Michael Imperioli tells AARP about his new show Lincoln Rhyme: Hunt for the Bone Collector, based on thrillers that sold 50 million copies, and the legacy of his Emmy-winning Christopher Moltisanti role on The Sopranos.
Why Lincoln Rhyme is a cool show
People really love detective shows, especially set in New York. This is a gritty procedural like Law & Order or SVU, with a classic puzzle mystery story in the vein of Sherlock Holmes and the great literary detectives.
Between a quadriplegic and a hot detective
I play the partner of Lincoln Rhyme (Russell Hornsby), who's home, basically paralyzed from an attack by a serial killer called the Bone Collector. I bring him back to the NYPD as an adviser. A young detective with a gift for profiling (Arielle Kebbel) becomes almost the physical avatar of Lincoln on the crime scenes. I'm Detective Rick Sellitto, the middleman between the two.
Hometown: Mount Vernon, New York
Surprising Accolade: He won Food Network’s 2014 Chopped Tournament of Stars
Author, Author: His novel about an Imperioli-like teen befriended by Lou Reed, The Perfume Burned His Eyes, was hailed by Joyce Carol Oates.
Notable Detectives: Rick Sellitto on Lincoln Rhyme: Hunt for the Bone Collector; Nick Falco on Law & Order; Ray Carling on Life on Mars; Detective Louis Fitch on Detroit 1-8-7.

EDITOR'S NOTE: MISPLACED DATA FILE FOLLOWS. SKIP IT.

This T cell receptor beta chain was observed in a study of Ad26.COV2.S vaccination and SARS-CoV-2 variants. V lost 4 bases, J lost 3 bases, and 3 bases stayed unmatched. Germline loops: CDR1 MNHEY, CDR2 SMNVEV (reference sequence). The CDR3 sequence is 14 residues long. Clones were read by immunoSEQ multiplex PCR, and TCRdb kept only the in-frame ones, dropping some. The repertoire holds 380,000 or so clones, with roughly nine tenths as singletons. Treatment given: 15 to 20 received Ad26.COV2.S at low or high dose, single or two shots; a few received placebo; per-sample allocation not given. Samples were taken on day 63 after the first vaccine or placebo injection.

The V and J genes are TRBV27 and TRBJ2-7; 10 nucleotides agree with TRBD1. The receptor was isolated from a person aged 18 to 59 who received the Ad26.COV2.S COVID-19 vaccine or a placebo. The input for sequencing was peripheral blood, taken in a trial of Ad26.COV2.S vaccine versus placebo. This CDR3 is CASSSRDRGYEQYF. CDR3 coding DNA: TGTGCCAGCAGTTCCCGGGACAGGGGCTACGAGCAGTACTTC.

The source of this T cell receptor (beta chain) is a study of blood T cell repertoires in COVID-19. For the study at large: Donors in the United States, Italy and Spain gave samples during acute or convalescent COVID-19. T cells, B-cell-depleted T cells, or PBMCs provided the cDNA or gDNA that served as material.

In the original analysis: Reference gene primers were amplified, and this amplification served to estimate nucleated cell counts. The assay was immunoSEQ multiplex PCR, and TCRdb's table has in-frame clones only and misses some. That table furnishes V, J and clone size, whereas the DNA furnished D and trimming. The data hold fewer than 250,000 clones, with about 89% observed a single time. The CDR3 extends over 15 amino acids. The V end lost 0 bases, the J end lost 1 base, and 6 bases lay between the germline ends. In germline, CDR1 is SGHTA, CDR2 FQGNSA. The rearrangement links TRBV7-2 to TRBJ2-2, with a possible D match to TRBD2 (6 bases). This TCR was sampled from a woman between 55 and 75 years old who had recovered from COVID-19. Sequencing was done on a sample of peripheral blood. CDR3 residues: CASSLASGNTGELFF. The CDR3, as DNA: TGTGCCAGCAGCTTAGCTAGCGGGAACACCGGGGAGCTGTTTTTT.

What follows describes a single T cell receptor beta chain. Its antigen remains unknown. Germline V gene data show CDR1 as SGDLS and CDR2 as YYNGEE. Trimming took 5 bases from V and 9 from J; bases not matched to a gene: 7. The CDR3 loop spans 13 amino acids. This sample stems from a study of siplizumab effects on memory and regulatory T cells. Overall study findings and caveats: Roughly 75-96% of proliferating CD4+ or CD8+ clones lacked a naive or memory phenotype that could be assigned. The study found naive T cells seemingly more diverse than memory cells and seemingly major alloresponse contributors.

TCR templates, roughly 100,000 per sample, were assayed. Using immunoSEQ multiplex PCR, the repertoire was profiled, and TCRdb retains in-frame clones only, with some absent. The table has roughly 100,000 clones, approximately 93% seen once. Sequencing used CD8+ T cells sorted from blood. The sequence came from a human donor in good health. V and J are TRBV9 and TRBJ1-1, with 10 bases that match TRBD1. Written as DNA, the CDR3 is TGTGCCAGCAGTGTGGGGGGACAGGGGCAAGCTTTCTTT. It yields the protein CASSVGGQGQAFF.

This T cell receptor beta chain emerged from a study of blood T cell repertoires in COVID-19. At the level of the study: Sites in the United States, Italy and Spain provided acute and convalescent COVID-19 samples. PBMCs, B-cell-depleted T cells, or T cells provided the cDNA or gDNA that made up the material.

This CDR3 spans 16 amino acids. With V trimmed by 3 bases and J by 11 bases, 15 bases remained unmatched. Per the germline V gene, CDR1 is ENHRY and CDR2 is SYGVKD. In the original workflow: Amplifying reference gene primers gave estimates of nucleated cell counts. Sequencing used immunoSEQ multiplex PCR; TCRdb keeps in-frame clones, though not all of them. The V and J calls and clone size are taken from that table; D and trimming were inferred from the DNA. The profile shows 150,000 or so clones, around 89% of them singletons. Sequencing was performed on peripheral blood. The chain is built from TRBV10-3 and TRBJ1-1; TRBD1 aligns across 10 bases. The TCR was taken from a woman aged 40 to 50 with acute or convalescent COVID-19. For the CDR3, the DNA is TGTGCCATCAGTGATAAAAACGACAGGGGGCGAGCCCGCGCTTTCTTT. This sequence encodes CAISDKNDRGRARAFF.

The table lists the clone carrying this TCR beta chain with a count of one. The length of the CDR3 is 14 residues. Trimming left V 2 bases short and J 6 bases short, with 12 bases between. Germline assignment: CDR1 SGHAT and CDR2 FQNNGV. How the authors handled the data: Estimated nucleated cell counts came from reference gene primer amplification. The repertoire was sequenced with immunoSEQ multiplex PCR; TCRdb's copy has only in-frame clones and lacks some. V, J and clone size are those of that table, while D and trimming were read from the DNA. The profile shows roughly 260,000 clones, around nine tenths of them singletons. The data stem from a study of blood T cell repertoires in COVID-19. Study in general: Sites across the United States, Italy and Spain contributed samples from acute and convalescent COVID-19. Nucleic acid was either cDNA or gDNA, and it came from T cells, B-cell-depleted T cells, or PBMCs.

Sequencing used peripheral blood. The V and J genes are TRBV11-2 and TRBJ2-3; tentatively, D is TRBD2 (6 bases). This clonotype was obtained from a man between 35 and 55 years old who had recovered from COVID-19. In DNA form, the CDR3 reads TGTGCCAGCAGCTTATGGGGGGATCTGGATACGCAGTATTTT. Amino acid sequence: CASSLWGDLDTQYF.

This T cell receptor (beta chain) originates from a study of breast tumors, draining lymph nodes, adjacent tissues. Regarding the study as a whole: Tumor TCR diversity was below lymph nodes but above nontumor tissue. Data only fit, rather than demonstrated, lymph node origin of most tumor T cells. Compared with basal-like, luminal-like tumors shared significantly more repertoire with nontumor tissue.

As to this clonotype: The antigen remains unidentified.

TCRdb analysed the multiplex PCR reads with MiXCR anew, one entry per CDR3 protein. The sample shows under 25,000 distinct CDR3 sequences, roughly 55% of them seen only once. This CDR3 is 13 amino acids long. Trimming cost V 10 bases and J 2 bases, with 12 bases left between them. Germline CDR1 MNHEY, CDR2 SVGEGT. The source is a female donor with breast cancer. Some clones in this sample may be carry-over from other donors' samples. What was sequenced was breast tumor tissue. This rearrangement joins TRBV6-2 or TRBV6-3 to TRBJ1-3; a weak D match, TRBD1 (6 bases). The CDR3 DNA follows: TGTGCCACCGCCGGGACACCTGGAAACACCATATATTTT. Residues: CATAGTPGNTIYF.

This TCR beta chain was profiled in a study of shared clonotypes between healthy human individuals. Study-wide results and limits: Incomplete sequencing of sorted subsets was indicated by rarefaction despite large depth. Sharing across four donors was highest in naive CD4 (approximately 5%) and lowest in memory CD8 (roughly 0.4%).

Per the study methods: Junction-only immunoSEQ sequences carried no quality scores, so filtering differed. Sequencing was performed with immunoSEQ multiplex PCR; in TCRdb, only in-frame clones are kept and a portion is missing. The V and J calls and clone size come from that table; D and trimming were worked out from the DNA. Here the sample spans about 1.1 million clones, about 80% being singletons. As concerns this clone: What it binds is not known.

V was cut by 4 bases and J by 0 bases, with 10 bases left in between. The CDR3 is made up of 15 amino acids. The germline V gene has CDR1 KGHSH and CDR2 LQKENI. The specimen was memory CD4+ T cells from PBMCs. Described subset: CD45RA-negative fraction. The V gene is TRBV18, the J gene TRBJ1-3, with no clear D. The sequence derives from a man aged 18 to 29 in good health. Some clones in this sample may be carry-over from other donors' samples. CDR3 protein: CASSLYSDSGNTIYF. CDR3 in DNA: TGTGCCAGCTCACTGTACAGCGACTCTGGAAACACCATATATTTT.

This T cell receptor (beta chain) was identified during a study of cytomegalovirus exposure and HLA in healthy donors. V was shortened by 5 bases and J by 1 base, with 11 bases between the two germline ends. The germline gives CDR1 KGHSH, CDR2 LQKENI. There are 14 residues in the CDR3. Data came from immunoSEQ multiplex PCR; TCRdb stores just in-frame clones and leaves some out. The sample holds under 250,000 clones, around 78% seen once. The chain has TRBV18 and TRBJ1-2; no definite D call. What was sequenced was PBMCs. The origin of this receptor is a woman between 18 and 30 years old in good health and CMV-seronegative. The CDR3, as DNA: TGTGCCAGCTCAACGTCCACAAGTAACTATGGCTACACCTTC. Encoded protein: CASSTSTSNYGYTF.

Detective Sellitto vs. Detective Rhyme
Lincoln Rhyme is the Mozart of crime solving. He relies on a vast knowledge of New York City, its transportation system, its architecture. My character relies more on an instinctive feel, trying to read aspects of human beings, filtered through a New York vibe.
Why he won't read The Bone Collector books
I'm not basing Sellitto on someone fictional. I'm trying to base it on someone who's real.
In 2002, I was drinking too much and smoking. Tae kwon do and meditation really helped me quit smoking and get healthier. I don't do my vegetarian diet for health, though there are health benefits. I don't like killing animals.
For entertainment news, advice and more, get AARP’s monthly Lifestyle newsletter.
Loving an empty nest
My kids are 18, 22 and 29 — adults. There's some attachment to the memories you have of them being kids, but now we get to hang out as pals. They've become more friends than dependents.
The Sopranos will never die
A whole other generation is discovering it, especially kids in their early 20s who were too young to watch it in 2007. It can transcend time — it's not stuck or forgotten or dated. Pretty cool.
Moonlighting as a writer
I wrote an independent film, several Sopranos episodes, cowrote Spike Lee's movie Summer of Sam, wrote a short story in The Nicotine Chronicle, and a novel, The Perfume Burned His Eyes. I'm doing readings this year for my book with actors and musicians at Joe's Pub and the Public Theater. I've been producing and directing theater since I was in my 20s. Since I started in the business, I've worked on personal projects that don't make money and acting jobs that do.
Watch It: Lincoln Rhyme: Hunt for the Bone Collector (NBC, Fridays, premieres Jan. 10 at 8 p.m. ET)